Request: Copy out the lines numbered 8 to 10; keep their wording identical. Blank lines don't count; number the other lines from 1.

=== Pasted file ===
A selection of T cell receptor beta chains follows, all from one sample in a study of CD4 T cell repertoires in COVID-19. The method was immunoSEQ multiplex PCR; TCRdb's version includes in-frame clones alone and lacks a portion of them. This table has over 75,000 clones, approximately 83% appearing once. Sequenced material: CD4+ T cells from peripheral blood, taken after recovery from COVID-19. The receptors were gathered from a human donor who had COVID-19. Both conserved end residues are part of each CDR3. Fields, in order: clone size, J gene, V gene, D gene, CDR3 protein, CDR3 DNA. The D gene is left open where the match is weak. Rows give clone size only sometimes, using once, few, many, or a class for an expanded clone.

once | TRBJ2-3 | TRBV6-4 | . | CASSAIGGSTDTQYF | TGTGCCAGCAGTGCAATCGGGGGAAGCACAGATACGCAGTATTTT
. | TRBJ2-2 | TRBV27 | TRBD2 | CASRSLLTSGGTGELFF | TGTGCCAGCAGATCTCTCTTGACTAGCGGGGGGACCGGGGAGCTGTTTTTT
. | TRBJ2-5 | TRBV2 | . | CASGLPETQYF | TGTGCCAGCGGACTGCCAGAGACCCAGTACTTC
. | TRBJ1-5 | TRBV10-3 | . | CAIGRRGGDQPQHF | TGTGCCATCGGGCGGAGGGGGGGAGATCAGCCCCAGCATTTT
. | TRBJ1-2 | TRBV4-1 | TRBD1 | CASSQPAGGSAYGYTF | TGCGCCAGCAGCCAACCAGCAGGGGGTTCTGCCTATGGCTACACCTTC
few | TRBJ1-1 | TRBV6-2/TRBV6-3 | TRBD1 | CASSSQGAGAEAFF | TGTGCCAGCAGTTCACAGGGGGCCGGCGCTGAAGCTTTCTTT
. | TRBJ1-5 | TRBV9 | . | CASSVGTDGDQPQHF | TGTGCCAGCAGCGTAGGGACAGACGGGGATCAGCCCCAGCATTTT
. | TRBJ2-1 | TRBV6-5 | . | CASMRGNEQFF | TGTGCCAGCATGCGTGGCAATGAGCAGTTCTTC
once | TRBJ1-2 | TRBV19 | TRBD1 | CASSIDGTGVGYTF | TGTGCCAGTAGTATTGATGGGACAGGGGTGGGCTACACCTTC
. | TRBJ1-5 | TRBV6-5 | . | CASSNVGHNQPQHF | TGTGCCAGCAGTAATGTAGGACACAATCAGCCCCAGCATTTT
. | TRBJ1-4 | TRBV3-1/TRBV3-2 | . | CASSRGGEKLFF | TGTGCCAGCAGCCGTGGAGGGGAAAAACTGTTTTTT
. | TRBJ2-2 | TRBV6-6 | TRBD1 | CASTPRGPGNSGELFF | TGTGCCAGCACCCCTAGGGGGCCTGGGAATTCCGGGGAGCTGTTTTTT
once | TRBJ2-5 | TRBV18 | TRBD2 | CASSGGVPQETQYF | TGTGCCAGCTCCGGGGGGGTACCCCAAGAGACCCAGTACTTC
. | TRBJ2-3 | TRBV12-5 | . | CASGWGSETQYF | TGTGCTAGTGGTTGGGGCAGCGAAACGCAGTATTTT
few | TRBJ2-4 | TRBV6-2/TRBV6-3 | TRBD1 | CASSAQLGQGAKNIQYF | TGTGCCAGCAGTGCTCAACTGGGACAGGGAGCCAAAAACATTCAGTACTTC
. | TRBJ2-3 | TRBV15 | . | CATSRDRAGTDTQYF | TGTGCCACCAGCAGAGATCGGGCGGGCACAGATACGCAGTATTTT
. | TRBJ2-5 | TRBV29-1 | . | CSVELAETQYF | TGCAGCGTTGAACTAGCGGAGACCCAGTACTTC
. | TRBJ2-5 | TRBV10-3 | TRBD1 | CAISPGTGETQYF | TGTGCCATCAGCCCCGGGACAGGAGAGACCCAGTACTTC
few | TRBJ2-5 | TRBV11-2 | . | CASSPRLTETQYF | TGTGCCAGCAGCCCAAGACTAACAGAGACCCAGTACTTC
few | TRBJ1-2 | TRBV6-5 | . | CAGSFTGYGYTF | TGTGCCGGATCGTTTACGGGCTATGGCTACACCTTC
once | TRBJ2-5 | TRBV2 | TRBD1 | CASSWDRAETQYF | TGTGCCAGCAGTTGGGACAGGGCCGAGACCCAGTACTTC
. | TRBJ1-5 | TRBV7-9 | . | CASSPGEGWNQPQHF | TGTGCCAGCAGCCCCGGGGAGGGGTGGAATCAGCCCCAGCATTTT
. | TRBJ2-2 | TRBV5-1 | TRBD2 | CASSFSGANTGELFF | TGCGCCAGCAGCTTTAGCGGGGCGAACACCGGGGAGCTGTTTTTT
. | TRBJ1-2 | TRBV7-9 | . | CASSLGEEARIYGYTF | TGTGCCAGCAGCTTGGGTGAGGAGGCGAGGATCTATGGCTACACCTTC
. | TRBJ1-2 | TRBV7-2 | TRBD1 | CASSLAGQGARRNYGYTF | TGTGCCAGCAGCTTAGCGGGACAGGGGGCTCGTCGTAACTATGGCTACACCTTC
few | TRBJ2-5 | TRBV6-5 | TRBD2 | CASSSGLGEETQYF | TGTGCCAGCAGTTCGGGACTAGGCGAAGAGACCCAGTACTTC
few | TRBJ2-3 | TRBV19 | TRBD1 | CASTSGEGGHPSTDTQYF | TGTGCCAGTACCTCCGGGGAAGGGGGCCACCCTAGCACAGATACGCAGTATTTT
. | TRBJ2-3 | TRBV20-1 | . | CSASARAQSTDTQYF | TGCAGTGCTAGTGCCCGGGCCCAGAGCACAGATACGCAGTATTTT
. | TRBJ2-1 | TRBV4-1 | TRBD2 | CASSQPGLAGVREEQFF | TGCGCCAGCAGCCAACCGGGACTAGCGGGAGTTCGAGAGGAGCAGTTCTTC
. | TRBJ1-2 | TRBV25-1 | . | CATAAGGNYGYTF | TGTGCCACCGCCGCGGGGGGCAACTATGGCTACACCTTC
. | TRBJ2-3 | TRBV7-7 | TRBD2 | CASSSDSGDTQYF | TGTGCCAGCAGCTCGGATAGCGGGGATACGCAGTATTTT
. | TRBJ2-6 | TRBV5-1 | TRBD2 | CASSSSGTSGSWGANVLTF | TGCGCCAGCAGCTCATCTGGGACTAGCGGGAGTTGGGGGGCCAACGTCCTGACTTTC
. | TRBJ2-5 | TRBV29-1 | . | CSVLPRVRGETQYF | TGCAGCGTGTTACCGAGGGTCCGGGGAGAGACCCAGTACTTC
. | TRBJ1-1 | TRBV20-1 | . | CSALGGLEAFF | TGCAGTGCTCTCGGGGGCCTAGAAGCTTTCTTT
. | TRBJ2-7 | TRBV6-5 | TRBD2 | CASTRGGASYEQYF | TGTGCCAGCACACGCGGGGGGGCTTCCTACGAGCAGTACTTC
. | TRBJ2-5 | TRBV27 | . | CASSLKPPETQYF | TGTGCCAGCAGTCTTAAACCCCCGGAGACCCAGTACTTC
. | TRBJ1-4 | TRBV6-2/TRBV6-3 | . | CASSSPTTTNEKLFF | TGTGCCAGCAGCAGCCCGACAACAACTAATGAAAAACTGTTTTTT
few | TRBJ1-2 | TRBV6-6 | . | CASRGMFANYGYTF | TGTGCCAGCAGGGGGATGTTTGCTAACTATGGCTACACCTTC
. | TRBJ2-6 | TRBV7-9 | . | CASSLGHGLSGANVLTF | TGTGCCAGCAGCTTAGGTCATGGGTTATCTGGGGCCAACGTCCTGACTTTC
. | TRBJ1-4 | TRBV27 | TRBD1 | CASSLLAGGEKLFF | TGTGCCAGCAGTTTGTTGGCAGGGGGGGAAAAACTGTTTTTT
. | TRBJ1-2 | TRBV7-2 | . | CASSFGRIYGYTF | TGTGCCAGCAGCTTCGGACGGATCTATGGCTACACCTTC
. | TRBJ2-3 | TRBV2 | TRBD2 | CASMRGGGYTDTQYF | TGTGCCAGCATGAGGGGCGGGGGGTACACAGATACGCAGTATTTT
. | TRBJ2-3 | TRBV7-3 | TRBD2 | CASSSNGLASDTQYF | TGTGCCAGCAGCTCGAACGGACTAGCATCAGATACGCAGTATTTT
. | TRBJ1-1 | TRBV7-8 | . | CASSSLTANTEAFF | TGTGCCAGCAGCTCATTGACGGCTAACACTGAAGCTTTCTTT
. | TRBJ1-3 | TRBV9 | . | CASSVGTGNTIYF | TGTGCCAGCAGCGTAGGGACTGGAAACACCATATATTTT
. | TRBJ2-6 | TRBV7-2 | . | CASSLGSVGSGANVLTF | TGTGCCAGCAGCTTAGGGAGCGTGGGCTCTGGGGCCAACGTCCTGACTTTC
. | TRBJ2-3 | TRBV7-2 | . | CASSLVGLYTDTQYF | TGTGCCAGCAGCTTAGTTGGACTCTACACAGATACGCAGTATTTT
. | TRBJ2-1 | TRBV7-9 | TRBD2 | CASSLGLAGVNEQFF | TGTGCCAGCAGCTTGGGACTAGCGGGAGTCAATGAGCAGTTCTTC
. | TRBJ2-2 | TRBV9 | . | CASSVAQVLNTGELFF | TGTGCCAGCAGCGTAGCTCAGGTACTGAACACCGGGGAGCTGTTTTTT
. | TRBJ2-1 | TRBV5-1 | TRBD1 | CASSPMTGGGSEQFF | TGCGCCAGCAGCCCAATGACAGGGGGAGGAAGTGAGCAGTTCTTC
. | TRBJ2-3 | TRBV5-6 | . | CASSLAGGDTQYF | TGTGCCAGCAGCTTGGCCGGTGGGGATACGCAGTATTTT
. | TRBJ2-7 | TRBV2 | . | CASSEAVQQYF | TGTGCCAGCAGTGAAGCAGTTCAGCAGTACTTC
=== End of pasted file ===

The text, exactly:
. | TRBJ1-5 | TRBV9 | . | CASSVGTDGDQPQHF | TGTGCCAGCAGCGTAGGGACAGACGGGGATCAGCCCCAGCATTTT
. | TRBJ2-1 | TRBV6-5 | . | CASMRGNEQFF | TGTGCCAGCATGCGTGGCAATGAGCAGTTCTTC
once | TRBJ1-2 | TRBV19 | TRBD1 | CASSIDGTGVGYTF | TGTGCCAGTAGTATTGATGGGACAGGGGTGGGCTACACCTTC